NEW LEXINGTON — Perry County Transit held its final Perry County Transportation Coordinated Plan meeting on Thursday morning. Mobility Manager Lisa Leckrone and Jenny LaRue gave the public highlights and results for the Locally Developed Coordinated Public Transit-Human Services Transportation Plan and the Perry County Ohio Individual Transportation Survey.
The coordinated plan for transit in Perry County was initially established in 2014. The Ohio Department Of Transportation (ODOT) requires annual updates to the plans. The plan was updated and approved in 2017 and continues to be updated this year.
Leckrone stated that the plan expires in the year 2022 and that an annual update to projects must be submitted to the statewide mobility manager this upcoming Nov. 22. She added that she had been making notes for every public meeting regarding the coordinated transit plan to prepare for future updates.
“It’s an exciting time of year for transportation because we are reaping some benefits,” Leckrone stated during the meeting.
The coordinated plan was made available by Leckrone and LaRue for individuals to see aspects of the plan that have been changed. Vehicle updates and partners were added to the extensive, 51-paged plan outline. Partners who use public transportation do not have to be public entities, according to Leckrone. Other public and private agencies have been added as partners including Buckeye Hills Regional Council, Genesis Perry County ER and Perry County Think Tank on Poverty.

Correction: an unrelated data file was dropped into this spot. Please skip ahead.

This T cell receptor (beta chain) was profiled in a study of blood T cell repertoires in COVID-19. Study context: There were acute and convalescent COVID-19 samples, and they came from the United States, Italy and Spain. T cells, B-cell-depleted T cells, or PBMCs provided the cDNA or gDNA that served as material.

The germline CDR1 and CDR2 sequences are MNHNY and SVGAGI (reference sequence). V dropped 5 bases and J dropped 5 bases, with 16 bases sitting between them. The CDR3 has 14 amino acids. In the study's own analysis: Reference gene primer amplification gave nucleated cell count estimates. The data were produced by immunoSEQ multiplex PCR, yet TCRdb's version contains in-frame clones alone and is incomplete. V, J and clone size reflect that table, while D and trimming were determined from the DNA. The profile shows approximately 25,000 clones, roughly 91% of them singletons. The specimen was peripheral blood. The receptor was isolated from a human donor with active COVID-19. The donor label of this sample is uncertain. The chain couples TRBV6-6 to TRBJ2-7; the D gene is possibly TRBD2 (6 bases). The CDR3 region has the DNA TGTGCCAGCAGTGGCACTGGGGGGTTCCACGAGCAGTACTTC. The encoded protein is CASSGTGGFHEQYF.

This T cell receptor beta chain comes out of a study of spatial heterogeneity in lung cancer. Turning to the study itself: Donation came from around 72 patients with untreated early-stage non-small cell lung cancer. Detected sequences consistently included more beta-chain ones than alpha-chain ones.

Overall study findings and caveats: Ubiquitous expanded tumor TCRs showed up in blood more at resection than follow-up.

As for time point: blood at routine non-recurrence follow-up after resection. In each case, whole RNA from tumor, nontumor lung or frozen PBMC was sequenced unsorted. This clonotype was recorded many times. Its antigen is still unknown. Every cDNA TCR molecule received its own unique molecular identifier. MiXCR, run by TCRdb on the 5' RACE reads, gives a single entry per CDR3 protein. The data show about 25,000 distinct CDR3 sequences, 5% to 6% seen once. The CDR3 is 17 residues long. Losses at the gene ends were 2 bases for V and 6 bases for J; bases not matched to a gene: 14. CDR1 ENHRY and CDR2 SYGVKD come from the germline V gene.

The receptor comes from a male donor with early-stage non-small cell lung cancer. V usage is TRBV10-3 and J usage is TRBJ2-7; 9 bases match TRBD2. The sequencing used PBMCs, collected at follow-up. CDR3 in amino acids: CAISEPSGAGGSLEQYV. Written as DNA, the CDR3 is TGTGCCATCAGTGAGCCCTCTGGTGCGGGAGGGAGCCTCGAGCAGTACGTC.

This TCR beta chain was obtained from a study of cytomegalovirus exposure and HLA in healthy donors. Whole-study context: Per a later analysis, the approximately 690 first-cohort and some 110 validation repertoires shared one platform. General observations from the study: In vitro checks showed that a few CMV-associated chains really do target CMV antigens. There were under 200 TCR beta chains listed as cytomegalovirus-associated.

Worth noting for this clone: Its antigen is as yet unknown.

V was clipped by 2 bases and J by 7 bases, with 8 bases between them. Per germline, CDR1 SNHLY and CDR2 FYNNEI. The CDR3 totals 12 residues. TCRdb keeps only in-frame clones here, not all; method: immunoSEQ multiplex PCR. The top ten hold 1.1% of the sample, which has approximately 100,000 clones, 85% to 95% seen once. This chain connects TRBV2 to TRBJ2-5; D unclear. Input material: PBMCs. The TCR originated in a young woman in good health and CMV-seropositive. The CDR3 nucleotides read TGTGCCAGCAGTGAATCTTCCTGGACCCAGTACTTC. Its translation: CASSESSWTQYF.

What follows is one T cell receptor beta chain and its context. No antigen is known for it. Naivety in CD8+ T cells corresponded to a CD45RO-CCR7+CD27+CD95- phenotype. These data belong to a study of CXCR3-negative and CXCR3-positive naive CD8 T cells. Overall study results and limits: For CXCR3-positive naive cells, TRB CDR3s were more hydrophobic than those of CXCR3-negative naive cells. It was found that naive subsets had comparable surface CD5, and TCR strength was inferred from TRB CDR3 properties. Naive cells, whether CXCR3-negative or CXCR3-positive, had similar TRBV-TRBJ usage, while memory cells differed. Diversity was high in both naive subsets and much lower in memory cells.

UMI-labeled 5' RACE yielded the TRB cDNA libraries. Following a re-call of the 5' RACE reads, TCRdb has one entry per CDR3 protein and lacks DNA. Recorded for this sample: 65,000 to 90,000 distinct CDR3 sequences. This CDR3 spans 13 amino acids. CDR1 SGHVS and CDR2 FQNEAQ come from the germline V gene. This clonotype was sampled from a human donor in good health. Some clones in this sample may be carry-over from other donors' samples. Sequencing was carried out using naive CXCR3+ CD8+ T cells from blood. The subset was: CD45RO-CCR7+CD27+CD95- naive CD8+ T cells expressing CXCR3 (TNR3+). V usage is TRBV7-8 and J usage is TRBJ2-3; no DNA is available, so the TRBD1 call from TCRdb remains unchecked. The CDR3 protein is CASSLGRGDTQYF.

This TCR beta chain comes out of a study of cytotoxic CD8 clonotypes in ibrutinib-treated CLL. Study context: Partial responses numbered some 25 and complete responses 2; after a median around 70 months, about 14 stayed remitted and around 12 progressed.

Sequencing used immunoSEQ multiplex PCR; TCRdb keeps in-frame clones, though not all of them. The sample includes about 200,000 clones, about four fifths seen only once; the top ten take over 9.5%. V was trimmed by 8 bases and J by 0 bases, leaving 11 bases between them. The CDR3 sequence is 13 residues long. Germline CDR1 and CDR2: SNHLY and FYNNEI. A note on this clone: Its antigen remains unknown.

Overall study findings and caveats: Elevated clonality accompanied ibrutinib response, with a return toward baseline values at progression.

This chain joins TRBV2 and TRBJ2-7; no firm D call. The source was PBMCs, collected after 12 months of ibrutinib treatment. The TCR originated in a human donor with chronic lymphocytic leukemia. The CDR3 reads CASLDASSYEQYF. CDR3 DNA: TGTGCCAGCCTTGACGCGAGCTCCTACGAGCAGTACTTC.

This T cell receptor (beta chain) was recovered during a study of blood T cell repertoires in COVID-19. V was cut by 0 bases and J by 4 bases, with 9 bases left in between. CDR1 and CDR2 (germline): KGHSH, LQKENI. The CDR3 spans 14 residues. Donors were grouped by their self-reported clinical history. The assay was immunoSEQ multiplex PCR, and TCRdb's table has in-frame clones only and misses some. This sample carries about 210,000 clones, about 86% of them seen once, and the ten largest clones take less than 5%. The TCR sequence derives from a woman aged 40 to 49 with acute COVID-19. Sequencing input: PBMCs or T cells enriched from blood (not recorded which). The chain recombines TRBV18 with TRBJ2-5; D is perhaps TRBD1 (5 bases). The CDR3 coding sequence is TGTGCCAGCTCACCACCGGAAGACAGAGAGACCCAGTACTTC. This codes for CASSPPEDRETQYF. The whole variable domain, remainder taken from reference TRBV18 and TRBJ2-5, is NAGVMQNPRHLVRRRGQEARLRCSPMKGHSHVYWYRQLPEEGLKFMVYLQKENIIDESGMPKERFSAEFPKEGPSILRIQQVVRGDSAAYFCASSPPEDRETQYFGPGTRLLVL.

“Those are the additions we have at this point,” Leckrone stated.
Leckrone commented that many future changes will need to be made due to outdated census data taken in 2010. The current coordinated plan uses data taken in 2010. Leckrone and LaRue emphasized the need for complete participation when it comes to census population numbers because it helps determine the amount of state and federal funding that could be utilized for the County’s transportation plan.
“We know that… we are going to have a census next year,” Leckron stated. “So our plan will totally change.”
The commissioners approved the formation of a Complete Count Committee in early October giving the Perry County Think Tank on Poverty the authority to organize a training session for members of the community. A Complete Count Committee is scheduled for Nov. 8 from 1 to 4 p.m. at the library in New Lexington. The training session will help locals better understand the census and its importance. The committee’s responsibility is to make sure that everyone in the county is counted. The census this year will have a total of nine questions.
“I know it’s going to be informative,” Leckrone commented. “The important thing is to make sure that everybody is counted because those are dollars you can gain.”
Mayor of the Village of Crooksville Fred Redfern was in attendance at the meeting held at Job and Family Services. His village missed out on $165,000 to $170,000 in potential funding due to a lack of participation in the one in every 10 years census. He stated during the meeting that 20.2 percent of his residents did not participate in the 2010 census.